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Fine Arts:  Knowledge of the theory and techniques required to compose, produce, and perform works of music, dance, visual arts, drama, and sculpture.

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Administration and Management:  Knowledge of business and management principles involved in strategic planning, resource allocation, human resources modeling, leadership technique, production methods, and coordination of people and resources.

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English Language:  Knowledge of the structure and content of the English language including the meaning and spelling of words, rules of composition, and grammar.

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Communications and Media:  Knowledge of media production, communication, and dissemination techniques and methods. This includes alternative ways to inform and entertain via written, oral, and visual media.


Skillsheader image

The following is a list of the most commonly reported skills used in this occupation.

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Operations Analysis:   Analyzing needs and product requirements to create a design.

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Time Management:   Managing one's own time and the time of others.

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Speaking:   Talking to others to convey information effectively.

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Coordination:   Adjusting actions in relation to others' actions.

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Critical Thinking:   Using logic and reasoning to identify the strengths and weaknesses of alternative solutions, conclusions or approaches to problems.

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Reading Comprehension:   Understanding written sentences and paragraphs in work related documents.

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Monitoring:   Monitoring/Assessing performance of yourself, other individuals, or organizations to make improvements or take corrective action.

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Mathematics:   Using mathematics to solve problems.

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Management of Personnel Resources:   Motivating, developing, and directing people as they work, identifying the best people for the job.

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Judgment and Decision Making:   Considering the relative costs and benefits of potential actions to choose the most appropriate one.

Entry Routesheader image

Degree areas that relate to museum collections are a good starting points from which to build a museum career.

Subjects such as history, art history, archaeology, natural sciences and anthropology are typical of many employees working in museums. Universities and higher education colleges countrywide offer numerous courses and some provide distance-learning.

Check the Services Directory section of the IMA website and search for 'Training' for a full list of opportunities.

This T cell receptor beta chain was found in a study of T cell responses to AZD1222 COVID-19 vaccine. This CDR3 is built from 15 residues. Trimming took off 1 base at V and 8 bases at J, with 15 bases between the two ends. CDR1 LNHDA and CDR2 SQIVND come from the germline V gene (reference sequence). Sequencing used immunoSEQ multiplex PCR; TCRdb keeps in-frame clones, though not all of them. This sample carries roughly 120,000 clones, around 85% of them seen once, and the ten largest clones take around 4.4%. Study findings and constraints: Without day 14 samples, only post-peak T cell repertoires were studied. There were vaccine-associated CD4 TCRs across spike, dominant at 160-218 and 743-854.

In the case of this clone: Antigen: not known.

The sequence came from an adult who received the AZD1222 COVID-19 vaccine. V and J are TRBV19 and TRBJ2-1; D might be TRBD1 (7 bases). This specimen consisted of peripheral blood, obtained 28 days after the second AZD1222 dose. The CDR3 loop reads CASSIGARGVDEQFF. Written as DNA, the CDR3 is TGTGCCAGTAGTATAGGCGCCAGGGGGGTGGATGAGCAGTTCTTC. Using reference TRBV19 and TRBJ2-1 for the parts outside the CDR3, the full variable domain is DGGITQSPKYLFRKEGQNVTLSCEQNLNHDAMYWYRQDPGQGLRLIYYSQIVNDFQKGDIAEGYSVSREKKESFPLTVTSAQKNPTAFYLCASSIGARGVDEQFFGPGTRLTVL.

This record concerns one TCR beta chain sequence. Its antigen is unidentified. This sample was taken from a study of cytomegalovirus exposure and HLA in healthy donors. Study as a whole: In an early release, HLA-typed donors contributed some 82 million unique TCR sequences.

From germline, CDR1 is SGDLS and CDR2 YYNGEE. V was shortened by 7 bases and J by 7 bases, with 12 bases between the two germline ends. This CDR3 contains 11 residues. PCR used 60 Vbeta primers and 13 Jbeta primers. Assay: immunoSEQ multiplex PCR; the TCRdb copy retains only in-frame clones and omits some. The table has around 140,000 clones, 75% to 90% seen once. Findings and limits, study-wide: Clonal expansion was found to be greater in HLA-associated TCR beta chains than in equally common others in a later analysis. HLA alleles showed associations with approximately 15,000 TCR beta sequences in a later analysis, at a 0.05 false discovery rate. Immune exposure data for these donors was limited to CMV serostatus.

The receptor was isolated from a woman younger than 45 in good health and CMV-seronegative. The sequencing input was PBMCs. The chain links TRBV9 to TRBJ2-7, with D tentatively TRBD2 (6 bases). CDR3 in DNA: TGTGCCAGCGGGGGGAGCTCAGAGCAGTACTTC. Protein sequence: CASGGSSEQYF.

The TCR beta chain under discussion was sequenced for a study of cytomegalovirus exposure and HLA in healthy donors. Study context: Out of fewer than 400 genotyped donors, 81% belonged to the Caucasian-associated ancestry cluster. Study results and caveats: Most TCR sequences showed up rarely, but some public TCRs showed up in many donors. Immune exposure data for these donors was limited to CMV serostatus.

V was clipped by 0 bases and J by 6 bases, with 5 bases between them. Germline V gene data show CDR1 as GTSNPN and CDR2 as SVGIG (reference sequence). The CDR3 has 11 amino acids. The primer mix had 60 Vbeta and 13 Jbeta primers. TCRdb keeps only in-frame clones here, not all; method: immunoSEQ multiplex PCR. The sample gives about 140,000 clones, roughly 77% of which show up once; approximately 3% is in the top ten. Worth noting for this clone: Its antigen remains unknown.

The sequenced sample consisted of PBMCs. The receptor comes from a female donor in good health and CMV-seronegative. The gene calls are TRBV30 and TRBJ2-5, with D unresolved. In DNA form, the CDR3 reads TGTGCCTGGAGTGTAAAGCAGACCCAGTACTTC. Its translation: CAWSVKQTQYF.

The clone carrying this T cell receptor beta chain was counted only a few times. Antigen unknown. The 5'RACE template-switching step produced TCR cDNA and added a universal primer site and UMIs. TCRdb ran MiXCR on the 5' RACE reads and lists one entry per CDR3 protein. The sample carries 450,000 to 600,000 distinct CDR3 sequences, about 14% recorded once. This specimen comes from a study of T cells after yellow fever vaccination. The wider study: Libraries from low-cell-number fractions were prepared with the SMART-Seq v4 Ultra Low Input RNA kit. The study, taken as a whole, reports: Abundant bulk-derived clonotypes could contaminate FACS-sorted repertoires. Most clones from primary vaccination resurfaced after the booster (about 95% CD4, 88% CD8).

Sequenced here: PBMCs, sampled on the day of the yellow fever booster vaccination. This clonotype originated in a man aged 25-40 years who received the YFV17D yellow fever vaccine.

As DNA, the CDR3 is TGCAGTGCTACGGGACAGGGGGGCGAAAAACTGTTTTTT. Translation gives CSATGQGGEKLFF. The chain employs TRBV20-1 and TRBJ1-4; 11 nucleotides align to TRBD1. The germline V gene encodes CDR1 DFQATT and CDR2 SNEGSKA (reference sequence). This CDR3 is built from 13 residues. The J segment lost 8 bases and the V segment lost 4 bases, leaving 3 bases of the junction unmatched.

Placements, Internships, Volunteering

Some schools and colleges make arrangements with museums, galleries and other venues, for undergraduate/graduate students to go on placements and gain work experience. This is an invaluable way to find out the type of work that takes place in museums and whether you might like a job in this area. 

Qualified school leavers can find work in museums as gallery attendants or shop staff. But for any type of specialist work, it is necessary to have a degree, or a museum/heritage diploma, and potentially, post-graduate qualifications.

Graduate opportunities

The museum sector is becoming increasingly professionalised and there are graduate and post graduate programmes available both in Ireland and abroad, combining both campus based and distance learning options.

Some museums and galleries in Ireland and overseas offer graduate internship programmes of between three months and a year. Most of these training programmes are unpaid and cover many different roles within the museum. In general, interested applicants must make an application in writing to the museum, usually followed by an interview. Individual museum websites carry details of their internships and application procedures.

Volunteering: an excellent way to gain experience in the museum environment (and support your local museum!) is to volunteer your time. Some institutions have formal programmes through which you may volunteer as a museum docent, visitor services assistant, or other roles. Others accept informal enquiries as to volunteer opportunities.

Graduate Programmes specialising in museum studies include:

UCD (MA in Cultural Policy & Arts Management)

WIT (MA in Arts & Heritage Management)

Last Updated: November, 2016


Further Informationheader image

A detailed description of this occupation can be found on a number of online databases. Follow the link(s) below to access this information:

Note: you will be leaving the CareersPortal Site

Go..Content Developer - from:  icould [UK] Video
Go..Exhibition Designer - from:  N.C.S. [UK]
Go..Exhibition designer - from:  GradIreland
Go..Exhibition organiser/event manager - from:  GradIreland

Related Occupationsheader image

No records


Contactsheader image

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Organisation: Irish Museums Association
  Address: 11, Parnell Square East, Dublin, 1
  Tel: (01) 873 4216
  Email: Click here
  Url Click here

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Organisation: National Museum of Ireland
  Address: Kildare Street, Dublin 2
  Tel: (01) 677 7444
  Email: Click here
  Url Click here

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Organisation: National Gallery of Ireland
  Address: Merrion Square West, Dublin 2
  Tel: (01) 661 5133
  Email: Click here
  Url Click here

 

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Career Guidance

This occupation is popular with people who have the following Career Interests...


...and for people who like working in the following Career Sectors:

Clerical & Administration
Classic Arts, Languages and Culture